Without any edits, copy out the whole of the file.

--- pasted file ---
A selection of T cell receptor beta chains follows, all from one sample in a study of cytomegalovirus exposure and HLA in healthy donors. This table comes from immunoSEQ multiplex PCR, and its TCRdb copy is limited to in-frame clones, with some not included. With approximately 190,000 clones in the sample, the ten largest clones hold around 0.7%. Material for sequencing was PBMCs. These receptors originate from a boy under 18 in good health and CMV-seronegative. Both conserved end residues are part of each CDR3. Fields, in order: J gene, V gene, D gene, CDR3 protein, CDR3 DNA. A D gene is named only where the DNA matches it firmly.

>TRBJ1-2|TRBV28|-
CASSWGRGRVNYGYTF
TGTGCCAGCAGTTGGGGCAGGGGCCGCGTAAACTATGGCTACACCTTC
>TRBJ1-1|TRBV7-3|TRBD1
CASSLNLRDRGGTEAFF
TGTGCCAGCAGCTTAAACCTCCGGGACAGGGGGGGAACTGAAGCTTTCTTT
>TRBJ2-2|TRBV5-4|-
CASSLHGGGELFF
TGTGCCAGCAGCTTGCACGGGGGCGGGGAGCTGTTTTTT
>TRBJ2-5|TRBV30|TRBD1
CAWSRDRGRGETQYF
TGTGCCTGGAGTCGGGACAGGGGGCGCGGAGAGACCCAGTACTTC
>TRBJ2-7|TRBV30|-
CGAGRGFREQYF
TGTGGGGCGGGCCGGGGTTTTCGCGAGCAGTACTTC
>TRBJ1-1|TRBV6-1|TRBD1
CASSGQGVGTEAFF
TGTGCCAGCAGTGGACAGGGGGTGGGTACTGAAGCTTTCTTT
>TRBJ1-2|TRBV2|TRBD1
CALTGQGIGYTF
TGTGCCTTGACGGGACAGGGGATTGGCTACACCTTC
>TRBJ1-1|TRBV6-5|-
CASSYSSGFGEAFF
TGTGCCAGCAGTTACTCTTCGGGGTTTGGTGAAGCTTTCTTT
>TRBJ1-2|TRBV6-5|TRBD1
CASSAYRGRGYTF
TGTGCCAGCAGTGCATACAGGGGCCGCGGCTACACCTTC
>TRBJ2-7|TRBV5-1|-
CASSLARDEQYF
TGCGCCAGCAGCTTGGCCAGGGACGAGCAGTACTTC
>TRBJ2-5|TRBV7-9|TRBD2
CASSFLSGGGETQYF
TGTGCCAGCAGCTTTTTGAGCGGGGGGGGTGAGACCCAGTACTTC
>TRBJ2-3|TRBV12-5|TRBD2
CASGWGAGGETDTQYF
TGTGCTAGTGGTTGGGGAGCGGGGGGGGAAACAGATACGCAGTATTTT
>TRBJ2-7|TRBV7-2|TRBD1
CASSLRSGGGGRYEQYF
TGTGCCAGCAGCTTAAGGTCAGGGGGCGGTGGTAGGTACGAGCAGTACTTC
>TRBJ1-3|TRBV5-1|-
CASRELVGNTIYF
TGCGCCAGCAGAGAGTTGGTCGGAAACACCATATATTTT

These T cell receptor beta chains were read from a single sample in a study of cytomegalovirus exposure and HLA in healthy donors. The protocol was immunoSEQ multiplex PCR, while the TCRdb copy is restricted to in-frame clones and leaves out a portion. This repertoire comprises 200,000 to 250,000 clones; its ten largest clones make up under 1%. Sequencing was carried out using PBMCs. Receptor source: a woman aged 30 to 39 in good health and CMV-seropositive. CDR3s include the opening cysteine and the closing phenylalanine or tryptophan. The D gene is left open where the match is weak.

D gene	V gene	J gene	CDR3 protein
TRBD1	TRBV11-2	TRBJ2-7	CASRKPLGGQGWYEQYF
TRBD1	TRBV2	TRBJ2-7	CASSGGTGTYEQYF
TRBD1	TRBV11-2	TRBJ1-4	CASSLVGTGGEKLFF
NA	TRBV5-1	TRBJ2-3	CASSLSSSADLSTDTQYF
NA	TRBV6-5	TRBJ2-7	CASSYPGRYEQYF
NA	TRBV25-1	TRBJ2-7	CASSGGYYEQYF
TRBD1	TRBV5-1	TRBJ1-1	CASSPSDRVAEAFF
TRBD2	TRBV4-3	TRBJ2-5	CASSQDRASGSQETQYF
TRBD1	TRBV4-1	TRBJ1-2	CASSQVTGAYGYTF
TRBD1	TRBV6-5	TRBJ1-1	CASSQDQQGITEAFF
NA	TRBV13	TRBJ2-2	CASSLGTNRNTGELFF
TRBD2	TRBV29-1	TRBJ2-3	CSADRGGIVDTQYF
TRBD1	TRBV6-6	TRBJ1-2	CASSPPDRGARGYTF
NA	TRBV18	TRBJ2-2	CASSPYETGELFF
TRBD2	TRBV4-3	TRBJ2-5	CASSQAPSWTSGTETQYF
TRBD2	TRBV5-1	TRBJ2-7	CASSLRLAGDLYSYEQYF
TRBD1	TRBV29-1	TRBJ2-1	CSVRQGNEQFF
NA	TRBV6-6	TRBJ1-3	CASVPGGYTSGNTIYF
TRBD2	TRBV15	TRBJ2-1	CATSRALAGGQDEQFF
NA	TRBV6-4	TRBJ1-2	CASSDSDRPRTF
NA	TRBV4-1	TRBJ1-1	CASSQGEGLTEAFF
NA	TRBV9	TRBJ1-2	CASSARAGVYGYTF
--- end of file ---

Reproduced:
A selection of T cell receptor beta chains follows, all from one sample in a study of cytomegalovirus exposure and HLA in healthy donors. This table comes from immunoSEQ multiplex PCR, and its TCRdb copy is limited to in-frame clones, with some not included. With approximately 190,000 clones in the sample, the ten largest clones hold around 0.7%. Material for sequencing was PBMCs. These receptors originate from a boy under 18 in good health and CMV-seronegative. Both conserved end residues are part of each CDR3. Fields, in order: J gene, V gene, D gene, CDR3 protein, CDR3 DNA. A D gene is named only where the DNA matches it firmly.

>TRBJ1-2|TRBV28|-
CASSWGRGRVNYGYTF
TGTGCCAGCAGTTGGGGCAGGGGCCGCGTAAACTATGGCTACACCTTC
>TRBJ1-1|TRBV7-3|TRBD1
CASSLNLRDRGGTEAFF
TGTGCCAGCAGCTTAAACCTCCGGGACAGGGGGGGAACTGAAGCTTTCTTT
>TRBJ2-2|TRBV5-4|-
CASSLHGGGELFF
TGTGCCAGCAGCTTGCACGGGGGCGGGGAGCTGTTTTTT
>TRBJ2-5|TRBV30|TRBD1
CAWSRDRGRGETQYF
TGTGCCTGGAGTCGGGACAGGGGGCGCGGAGAGACCCAGTACTTC
>TRBJ2-7|TRBV30|-
CGAGRGFREQYF
TGTGGGGCGGGCCGGGGTTTTCGCGAGCAGTACTTC
>TRBJ1-1|TRBV6-1|TRBD1
CASSGQGVGTEAFF
TGTGCCAGCAGTGGACAGGGGGTGGGTACTGAAGCTTTCTTT
>TRBJ1-2|TRBV2|TRBD1
CALTGQGIGYTF
TGTGCCTTGACGGGACAGGGGATTGGCTACACCTTC
>TRBJ1-1|TRBV6-5|-
CASSYSSGFGEAFF
TGTGCCAGCAGTTACTCTTCGGGGTTTGGTGAAGCTTTCTTT
>TRBJ1-2|TRBV6-5|TRBD1
CASSAYRGRGYTF
TGTGCCAGCAGTGCATACAGGGGCCGCGGCTACACCTTC
>TRBJ2-7|TRBV5-1|-
CASSLARDEQYF
TGCGCCAGCAGCTTGGCCAGGGACGAGCAGTACTTC
>TRBJ2-5|TRBV7-9|TRBD2
CASSFLSGGGETQYF
TGTGCCAGCAGCTTTTTGAGCGGGGGGGGTGAGACCCAGTACTTC
>TRBJ2-3|TRBV12-5|TRBD2
CASGWGAGGETDTQYF
TGTGCTAGTGGTTGGGGAGCGGGGGGGGAAACAGATACGCAGTATTTT
>TRBJ2-7|TRBV7-2|TRBD1
CASSLRSGGGGRYEQYF
TGTGCCAGCAGCTTAAGGTCAGGGGGCGGTGGTAGGTACGAGCAGTACTTC
>TRBJ1-3|TRBV5-1|-
CASRELVGNTIYF
TGCGCCAGCAGAGAGTTGGTCGGAAACACCATATATTTT

These T cell receptor beta chains were read from a single sample in a study of cytomegalovirus exposure and HLA in healthy donors. The protocol was immunoSEQ multiplex PCR, while the TCRdb copy is restricted to in-frame clones and leaves out a portion. This repertoire comprises 200,000 to 250,000 clones; its ten largest clones make up under 1%. Sequencing was carried out using PBMCs. Receptor source: a woman aged 30 to 39 in good health and CMV-seropositive. CDR3s include the opening cysteine and the closing phenylalanine or tryptophan. The D gene is left open where the match is weak.

D gene	V gene	J gene	CDR3 protein
TRBD1	TRBV11-2	TRBJ2-7	CASRKPLGGQGWYEQYF
TRBD1	TRBV2	TRBJ2-7	CASSGGTGTYEQYF
TRBD1	TRBV11-2	TRBJ1-4	CASSLVGTGGEKLFF
NA	TRBV5-1	TRBJ2-3	CASSLSSSADLSTDTQYF
NA	TRBV6-5	TRBJ2-7	CASSYPGRYEQYF
NA	TRBV25-1	TRBJ2-7	CASSGGYYEQYF
TRBD1	TRBV5-1	TRBJ1-1	CASSPSDRVAEAFF
TRBD2	TRBV4-3	TRBJ2-5	CASSQDRASGSQETQYF
TRBD1	TRBV4-1	TRBJ1-2	CASSQVTGAYGYTF
TRBD1	TRBV6-5	TRBJ1-1	CASSQDQQGITEAFF
NA	TRBV13	TRBJ2-2	CASSLGTNRNTGELFF
TRBD2	TRBV29-1	TRBJ2-3	CSADRGGIVDTQYF
TRBD1	TRBV6-6	TRBJ1-2	CASSPPDRGARGYTF
NA	TRBV18	TRBJ2-2	CASSPYETGELFF
TRBD2	TRBV4-3	TRBJ2-5	CASSQAPSWTSGTETQYF
TRBD2	TRBV5-1	TRBJ2-7	CASSLRLAGDLYSYEQYF
TRBD1	TRBV29-1	TRBJ2-1	CSVRQGNEQFF
NA	TRBV6-6	TRBJ1-3	CASVPGGYTSGNTIYF
TRBD2	TRBV15	TRBJ2-1	CATSRALAGGQDEQFF
NA	TRBV6-4	TRBJ1-2	CASSDSDRPRTF
NA	TRBV4-1	TRBJ1-1	CASSQGEGLTEAFF
NA	TRBV9	TRBJ1-2	CASSARAGVYGYTF